Although Valassis Communications (NYSE:VCI) may not be a household name, I am sure it has reached your household at some point. Valassis provides various types of marketing solutions to companies like Procter & Gamble (NYSE:PG), Yum! Brands' Pizza Hut and KFC (NYSE:YUM), Starbucks (NASDAQ:SBUX), and many others. Valassis creates free-standing inserts (FSI) in newspapers equipped with advertising and coupons, direct mail samplers, and direct mail specials for customers. It's a great way for companies to reach potential customers in a cost-effective way and drive sales.

According to the fourth-quarter and year-end earnings release, sales are on the rise. Revenue grew almost 27% in the fourth quarter, and Valassis just eclipsed $1 billion in yearly revenue. When you are good at helping product providers reach potential customers and turn them into buyers, people will pay for your services. On the conference call, management spoke about how it expects the momentum to continue into 2005 as well, earning Valassis an upgrade from the Robert W. Baird analyst to outperform.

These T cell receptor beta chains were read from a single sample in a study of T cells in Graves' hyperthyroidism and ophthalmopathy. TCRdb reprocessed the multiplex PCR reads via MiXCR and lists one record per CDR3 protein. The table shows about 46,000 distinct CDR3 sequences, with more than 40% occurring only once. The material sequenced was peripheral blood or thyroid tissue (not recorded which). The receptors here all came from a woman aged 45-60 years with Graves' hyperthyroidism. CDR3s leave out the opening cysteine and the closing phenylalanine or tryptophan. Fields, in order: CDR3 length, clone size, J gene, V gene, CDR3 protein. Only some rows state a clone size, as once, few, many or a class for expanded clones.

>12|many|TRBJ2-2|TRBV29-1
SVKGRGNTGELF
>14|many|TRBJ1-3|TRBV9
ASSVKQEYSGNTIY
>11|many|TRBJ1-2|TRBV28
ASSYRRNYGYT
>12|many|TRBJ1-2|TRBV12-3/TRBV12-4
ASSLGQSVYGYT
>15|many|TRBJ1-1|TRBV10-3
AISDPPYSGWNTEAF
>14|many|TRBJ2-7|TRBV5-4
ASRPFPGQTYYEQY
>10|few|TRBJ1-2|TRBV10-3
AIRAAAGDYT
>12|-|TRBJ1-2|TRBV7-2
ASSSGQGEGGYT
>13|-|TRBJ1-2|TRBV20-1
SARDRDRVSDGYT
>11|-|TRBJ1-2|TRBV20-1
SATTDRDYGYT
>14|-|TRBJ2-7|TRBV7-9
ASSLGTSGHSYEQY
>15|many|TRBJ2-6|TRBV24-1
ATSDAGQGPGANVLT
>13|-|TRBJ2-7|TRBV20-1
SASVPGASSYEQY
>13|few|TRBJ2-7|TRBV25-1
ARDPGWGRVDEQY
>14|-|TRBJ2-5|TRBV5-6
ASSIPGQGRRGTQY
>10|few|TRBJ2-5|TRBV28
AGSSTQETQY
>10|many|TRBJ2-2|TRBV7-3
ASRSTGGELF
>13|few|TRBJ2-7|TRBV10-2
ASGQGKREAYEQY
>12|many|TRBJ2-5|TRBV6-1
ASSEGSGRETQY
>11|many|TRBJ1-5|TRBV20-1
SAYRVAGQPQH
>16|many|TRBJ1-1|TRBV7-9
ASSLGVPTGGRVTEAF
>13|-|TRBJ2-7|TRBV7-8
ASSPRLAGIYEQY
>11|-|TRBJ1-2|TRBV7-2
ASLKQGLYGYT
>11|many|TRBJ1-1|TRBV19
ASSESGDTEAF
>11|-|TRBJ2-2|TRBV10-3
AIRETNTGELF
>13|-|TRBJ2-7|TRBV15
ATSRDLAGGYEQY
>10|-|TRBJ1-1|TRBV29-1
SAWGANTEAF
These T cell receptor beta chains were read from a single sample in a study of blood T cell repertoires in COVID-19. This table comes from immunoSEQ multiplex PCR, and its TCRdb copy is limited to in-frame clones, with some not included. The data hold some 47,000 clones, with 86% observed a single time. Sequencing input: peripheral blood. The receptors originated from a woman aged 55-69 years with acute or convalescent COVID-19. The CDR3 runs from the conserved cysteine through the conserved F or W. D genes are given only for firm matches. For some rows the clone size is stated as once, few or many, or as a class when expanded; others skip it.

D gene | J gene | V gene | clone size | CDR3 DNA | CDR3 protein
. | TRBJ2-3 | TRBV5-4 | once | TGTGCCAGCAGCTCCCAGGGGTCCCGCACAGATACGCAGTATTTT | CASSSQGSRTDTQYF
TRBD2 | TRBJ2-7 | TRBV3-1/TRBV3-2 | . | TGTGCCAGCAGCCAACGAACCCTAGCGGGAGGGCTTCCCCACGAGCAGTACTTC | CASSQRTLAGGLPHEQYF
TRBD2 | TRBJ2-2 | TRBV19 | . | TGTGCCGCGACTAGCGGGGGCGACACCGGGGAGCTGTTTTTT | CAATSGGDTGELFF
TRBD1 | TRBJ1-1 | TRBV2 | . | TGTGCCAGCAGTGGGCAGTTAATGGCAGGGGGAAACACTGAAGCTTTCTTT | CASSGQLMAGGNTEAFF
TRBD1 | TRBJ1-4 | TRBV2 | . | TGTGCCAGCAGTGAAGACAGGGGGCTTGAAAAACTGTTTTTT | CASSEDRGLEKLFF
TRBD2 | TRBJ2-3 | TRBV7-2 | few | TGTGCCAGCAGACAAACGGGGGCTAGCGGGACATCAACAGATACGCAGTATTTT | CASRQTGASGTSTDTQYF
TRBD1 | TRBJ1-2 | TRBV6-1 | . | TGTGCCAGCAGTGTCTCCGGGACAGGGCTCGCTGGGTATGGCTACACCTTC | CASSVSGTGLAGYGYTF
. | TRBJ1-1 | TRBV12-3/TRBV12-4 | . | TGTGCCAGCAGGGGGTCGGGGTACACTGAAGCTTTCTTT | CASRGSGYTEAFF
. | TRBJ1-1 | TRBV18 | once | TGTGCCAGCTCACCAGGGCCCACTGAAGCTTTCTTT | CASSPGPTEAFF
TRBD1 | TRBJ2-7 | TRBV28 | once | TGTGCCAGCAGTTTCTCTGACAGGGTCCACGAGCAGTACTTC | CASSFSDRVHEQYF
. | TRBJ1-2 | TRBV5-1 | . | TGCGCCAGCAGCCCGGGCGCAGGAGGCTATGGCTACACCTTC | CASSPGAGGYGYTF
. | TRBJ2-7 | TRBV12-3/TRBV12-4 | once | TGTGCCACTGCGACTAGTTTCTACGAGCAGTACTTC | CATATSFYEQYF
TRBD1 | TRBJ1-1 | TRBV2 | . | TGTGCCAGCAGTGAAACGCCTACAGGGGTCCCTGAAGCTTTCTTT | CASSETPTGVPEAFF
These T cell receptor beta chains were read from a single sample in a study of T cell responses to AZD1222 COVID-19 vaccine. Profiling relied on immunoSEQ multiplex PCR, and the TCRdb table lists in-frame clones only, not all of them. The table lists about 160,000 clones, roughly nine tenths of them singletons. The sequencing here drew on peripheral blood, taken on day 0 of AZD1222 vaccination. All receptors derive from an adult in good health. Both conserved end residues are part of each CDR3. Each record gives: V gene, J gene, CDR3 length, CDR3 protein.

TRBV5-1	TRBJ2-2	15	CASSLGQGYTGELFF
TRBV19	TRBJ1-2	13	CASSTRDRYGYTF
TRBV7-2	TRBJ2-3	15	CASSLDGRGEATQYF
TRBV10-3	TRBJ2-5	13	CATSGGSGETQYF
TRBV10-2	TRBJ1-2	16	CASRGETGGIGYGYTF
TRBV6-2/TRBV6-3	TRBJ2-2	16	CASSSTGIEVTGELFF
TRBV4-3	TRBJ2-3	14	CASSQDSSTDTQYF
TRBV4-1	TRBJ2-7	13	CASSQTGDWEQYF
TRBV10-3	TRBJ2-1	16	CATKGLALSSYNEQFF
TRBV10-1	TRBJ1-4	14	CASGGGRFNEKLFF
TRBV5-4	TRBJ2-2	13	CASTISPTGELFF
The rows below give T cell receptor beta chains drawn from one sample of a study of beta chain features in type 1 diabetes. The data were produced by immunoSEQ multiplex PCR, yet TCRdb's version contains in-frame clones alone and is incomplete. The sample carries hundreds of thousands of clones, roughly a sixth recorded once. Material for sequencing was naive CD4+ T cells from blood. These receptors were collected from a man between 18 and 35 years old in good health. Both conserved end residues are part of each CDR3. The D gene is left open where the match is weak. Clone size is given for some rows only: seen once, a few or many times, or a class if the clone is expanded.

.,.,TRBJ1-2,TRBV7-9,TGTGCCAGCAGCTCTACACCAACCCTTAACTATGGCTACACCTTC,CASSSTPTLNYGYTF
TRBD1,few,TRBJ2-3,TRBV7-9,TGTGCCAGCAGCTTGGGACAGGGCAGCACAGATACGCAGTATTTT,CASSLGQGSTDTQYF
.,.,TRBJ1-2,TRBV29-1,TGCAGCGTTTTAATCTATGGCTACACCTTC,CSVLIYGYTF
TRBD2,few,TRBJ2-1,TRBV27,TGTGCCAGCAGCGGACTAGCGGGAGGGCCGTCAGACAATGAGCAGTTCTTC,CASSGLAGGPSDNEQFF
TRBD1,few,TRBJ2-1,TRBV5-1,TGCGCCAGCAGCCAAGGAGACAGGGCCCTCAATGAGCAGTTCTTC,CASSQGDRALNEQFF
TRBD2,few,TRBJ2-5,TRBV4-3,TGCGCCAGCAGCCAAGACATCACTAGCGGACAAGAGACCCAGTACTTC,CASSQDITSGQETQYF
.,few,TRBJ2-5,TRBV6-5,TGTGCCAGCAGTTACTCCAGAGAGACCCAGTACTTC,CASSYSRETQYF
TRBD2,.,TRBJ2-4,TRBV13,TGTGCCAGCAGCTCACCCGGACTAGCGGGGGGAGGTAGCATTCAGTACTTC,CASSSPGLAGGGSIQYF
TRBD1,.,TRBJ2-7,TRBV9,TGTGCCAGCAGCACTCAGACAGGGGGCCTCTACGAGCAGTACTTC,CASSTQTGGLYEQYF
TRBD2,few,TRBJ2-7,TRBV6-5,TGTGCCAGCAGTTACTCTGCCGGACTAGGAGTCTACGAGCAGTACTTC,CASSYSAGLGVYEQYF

But management was quick to point out something else clearly evident on the income statement. Even though revenues were rising due to higher volumes of FSI products, increases in bundled selling, and new customers, not all of the benefits dropped to the bottom line. That's because the cost of goods sold and selling, general, and administrative (SG&A) expenses have been rising faster than sales, as shown in the table below.

Q3 Q4
2003 2004 2003 2004
Cost of Goods Sold 67.8% 72.2% 70.3% 74.3%
SG&A 12.7% 12.9% 13.8% 12.6%

To increase volume and deal with competitors like ADVO (NYSE:AD) and HarteHanks (NYSE:HHS), FSI prices declined at a time when paper costs increased and customers moved to lower-margin products. On the call, management said that getting back to 2001 pricing levels for 2005 volumes would increase earnings per share by about $0.40. I hope it can do it.

While you can't argue with its past success, Valassis is in a tough business where it can get squeezed by both newspapers (the distribution system) and the product providers. It will have to continue to innovate in order to fight off the commodity moniker. And with its stock price reaching a 52-week high, I would wait for lower levels before buying.

Fool contributor David Meier does not own shares in any of the companies mentioned. The Motley Fool has a disclosure policy.